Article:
School-Age Language Intervention - American Speech-Language ...

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School-Age Language Intervention: Writing Meaningful Goals and Monitoring Progress

Julie Wolter, PhD, C CC-SLP j u l i e , . w o l te r @ u s u . e d u U t a h S t a te U n i v e r s i t y

Teresa Ukrainetz , PhD , CCC-SLP t u k r a i n e @ u w yo . e d u Univer sity of W yo m i n g

Catherine Ross , MS, CCC-

Get Your Game On!


C r o s s 1 u w yo . e d u Univer sity of W yo m i n g

Jill Andrus, MS, C CC-SLP [email protected] U t a h S t a te U n i v e r s i t y

Framework Teresa Ukrainetz

Goals Cathy Ross & Jill Andrus

Teaching/ Measuring Progress Julie Wolter

Wolter, Ukrainetz, Ross & Andrus (2011)

Case Studies Cathy Ross & Jill Andrus

Meaningful?… We always say this but what does it mean? Meaningful = contextualized Contextualized = in context, part of the contexts of life Contexts of life = school School = Educational success Okay, but how does this translate into dx, goals, tx, and progress monitoring? Wolter, Ukrainetz, Ross & Andrus (2011)


THE WAY INTO BEING MEANINGFUL  SLPs treat skills (+ behaviors + strategies + processes…)  But skills+ do not exist in isolation  Skills are deployed in activities, for reasons, with motivations, under particular conditions, in orchestration with many other skills Wolter, Ukrainetz, Ross & Andrus (2011)


WHOLE ACTIVITIES  Whole activities have reasons or purposes beyond tx  AKA “purposeful activities”  More than tx drills with entertaining twists  Teaching skills-in-activities also called:  Contextualized skill tx (Ukrainetz, 2006)  Activity-based tx (Bricker et al., 1998)  Concentrated-normative (Rice, 1995)  Naturalistic (? Everyone)  Hybrid (Fey, 1986) Wolter, Ukrainetz, Ross & Andrus (2011)



Conducting a science experiment Understanding an event in history book Authoring an imaginative narrative Giving a science presentation Composing a descriptive essay Participating in a small group discussion…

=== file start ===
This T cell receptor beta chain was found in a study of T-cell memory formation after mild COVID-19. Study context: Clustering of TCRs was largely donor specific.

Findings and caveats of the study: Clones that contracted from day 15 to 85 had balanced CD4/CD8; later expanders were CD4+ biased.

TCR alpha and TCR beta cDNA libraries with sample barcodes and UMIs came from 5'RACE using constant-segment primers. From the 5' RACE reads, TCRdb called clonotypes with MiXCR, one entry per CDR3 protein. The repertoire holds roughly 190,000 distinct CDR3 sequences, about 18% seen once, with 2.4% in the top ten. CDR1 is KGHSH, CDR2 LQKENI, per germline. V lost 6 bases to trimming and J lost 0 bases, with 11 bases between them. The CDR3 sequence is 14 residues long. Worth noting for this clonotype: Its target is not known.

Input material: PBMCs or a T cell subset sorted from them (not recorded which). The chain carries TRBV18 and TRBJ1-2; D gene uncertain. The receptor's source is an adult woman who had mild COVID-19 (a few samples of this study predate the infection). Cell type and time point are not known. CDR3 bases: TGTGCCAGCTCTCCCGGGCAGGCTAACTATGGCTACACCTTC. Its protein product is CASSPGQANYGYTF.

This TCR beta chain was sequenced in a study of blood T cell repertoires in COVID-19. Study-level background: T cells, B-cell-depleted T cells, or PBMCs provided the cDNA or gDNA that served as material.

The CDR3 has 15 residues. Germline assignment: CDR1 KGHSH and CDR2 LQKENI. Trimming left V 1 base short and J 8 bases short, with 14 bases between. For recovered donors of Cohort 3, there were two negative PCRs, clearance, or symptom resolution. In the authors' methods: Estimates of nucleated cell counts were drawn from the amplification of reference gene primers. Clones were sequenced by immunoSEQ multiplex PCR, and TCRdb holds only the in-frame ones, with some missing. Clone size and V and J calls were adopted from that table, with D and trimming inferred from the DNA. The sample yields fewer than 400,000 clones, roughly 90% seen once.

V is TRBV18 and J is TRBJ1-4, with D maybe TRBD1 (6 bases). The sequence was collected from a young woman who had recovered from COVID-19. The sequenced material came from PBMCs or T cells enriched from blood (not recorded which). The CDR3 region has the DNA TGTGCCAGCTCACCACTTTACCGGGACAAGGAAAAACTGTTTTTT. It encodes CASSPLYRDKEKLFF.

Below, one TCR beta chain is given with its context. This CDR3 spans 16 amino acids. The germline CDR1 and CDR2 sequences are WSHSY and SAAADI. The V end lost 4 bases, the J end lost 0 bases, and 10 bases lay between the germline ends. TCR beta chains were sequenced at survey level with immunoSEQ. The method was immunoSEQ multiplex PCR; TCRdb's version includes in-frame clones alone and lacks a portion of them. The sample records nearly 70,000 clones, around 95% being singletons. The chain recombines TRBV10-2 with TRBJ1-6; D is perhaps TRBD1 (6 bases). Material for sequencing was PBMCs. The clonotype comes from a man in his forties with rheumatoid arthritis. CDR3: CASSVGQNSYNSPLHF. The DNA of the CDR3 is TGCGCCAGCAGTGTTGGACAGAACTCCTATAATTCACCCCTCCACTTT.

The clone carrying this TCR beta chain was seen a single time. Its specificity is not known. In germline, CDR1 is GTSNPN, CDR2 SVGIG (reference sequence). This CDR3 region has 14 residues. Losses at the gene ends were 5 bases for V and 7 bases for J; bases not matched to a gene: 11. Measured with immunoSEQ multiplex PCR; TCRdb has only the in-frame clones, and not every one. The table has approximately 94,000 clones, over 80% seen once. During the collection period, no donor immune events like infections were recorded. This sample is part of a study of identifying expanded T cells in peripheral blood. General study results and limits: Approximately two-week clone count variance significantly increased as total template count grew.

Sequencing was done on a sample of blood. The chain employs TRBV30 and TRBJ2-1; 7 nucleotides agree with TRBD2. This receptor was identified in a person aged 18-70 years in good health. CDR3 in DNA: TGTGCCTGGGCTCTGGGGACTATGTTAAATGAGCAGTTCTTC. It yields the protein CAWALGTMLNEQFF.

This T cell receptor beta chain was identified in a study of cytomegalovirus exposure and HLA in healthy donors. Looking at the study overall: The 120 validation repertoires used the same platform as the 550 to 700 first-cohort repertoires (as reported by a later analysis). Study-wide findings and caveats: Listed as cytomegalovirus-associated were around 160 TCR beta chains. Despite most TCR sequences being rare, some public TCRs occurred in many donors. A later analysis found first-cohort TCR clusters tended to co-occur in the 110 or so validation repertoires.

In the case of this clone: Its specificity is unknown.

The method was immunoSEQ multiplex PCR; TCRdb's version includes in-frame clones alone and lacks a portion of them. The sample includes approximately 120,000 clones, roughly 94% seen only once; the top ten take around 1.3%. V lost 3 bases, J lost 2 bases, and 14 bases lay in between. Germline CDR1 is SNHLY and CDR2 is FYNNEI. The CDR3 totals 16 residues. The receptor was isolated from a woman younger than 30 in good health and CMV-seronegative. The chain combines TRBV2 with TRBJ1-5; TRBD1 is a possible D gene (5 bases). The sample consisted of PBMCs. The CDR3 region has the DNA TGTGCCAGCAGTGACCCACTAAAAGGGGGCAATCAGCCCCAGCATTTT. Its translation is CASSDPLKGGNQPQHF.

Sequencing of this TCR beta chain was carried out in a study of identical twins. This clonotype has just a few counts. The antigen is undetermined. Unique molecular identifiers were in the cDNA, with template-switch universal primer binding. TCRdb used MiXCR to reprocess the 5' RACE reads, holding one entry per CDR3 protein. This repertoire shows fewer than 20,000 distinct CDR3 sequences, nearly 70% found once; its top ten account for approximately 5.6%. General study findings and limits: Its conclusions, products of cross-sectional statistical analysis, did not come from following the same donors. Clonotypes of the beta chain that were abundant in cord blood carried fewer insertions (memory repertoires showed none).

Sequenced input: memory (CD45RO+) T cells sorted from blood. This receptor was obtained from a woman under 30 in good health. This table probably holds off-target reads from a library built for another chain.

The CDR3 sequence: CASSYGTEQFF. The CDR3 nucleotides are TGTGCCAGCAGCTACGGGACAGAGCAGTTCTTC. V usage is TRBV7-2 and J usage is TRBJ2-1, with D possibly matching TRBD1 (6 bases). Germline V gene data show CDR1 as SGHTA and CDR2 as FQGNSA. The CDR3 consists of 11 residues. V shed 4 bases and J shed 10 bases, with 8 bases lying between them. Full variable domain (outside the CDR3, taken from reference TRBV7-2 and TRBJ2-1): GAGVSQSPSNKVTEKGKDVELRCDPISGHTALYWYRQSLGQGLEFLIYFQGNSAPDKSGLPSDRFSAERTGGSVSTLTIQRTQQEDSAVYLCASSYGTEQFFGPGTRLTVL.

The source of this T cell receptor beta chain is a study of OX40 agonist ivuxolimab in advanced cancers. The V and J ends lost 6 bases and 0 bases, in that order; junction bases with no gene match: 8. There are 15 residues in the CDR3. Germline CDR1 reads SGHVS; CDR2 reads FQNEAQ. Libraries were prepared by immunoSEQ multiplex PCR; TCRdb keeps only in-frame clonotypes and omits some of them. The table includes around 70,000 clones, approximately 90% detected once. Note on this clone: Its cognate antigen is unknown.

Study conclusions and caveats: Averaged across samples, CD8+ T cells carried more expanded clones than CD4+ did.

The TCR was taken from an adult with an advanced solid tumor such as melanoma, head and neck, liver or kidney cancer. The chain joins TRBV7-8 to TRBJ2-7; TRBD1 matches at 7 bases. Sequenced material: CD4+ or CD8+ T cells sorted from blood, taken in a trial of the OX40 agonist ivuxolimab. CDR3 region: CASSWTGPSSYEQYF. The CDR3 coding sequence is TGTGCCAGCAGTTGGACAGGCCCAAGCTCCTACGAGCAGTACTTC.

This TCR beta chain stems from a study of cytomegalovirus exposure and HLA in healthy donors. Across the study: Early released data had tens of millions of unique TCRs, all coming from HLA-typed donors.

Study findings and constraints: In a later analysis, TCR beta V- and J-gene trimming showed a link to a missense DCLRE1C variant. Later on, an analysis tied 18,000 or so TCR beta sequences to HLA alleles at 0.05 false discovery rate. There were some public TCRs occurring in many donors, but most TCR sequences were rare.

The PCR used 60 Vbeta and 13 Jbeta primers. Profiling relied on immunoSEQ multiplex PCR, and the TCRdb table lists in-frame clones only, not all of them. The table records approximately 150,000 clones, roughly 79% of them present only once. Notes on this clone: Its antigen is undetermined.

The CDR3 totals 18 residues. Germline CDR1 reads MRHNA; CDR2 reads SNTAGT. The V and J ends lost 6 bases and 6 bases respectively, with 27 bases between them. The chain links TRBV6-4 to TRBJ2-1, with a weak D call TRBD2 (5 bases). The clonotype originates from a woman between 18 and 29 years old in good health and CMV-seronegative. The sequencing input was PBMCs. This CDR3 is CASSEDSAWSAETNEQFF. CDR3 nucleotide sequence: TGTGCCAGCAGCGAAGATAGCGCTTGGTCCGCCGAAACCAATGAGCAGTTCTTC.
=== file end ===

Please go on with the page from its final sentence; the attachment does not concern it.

Just go through a student’s day to find whole activities that matter for educational success Or check out Standards & Benchmarks (but more on that later…)

Wolter, Ukrainetz, Ross & Andrus (2011)


SO HOW DO WE TREAT ACTIVITIES?? We don’t, we treat skills, but as skills-inactivities, as parts of the whole Situated learning: Skill acquisition involves not only what is learned, but how it is learned and how is used (Brown, Collins, & Duguid, 1989) Based on Soviet activity theory (Leontiev, 1981; Wertsch, 1981)

Wolter, Ukrainetz, Ross & Andrus (2011)


COMPONENTS OF A PURPOSEFUL ACTIVIT Y Motive: Underlying emotional force Purpose: Reasons or goals of the activity Condition: Facilitating and constraining features Steps & Strategies: Conscious actions to achieve the purpose Skills & Processes: Unconcious, automated operations Ukrainetz (1998, 2006) Wolter, Ukrainetz, Ross & Andrus (2011)


Activity Analysis –motives  What motivates this student in this activity? Internal locus of control (Self-direction & care for others)  Esteem (Feelings of success & self-respect)  Academics (Knowledge & skills competencies)  Belongingness (Sense of trust, acceptance, care)  Safety (School structure & discipline)  Physiology (Hunger, thirst, attention) Maslow’s (1954) hierarchy of basic needs

Wolter, Ukrainetz, Ross & Andrus (2011)


Activity analysis – purpose When a student engages in an activity, does he know why he does it? The student is writing sentences Does he know he is making a story that should entertain and make sense to others? Or is it all about just getting 5 correct sentences down and crossing it off his list?

Activity purpose is n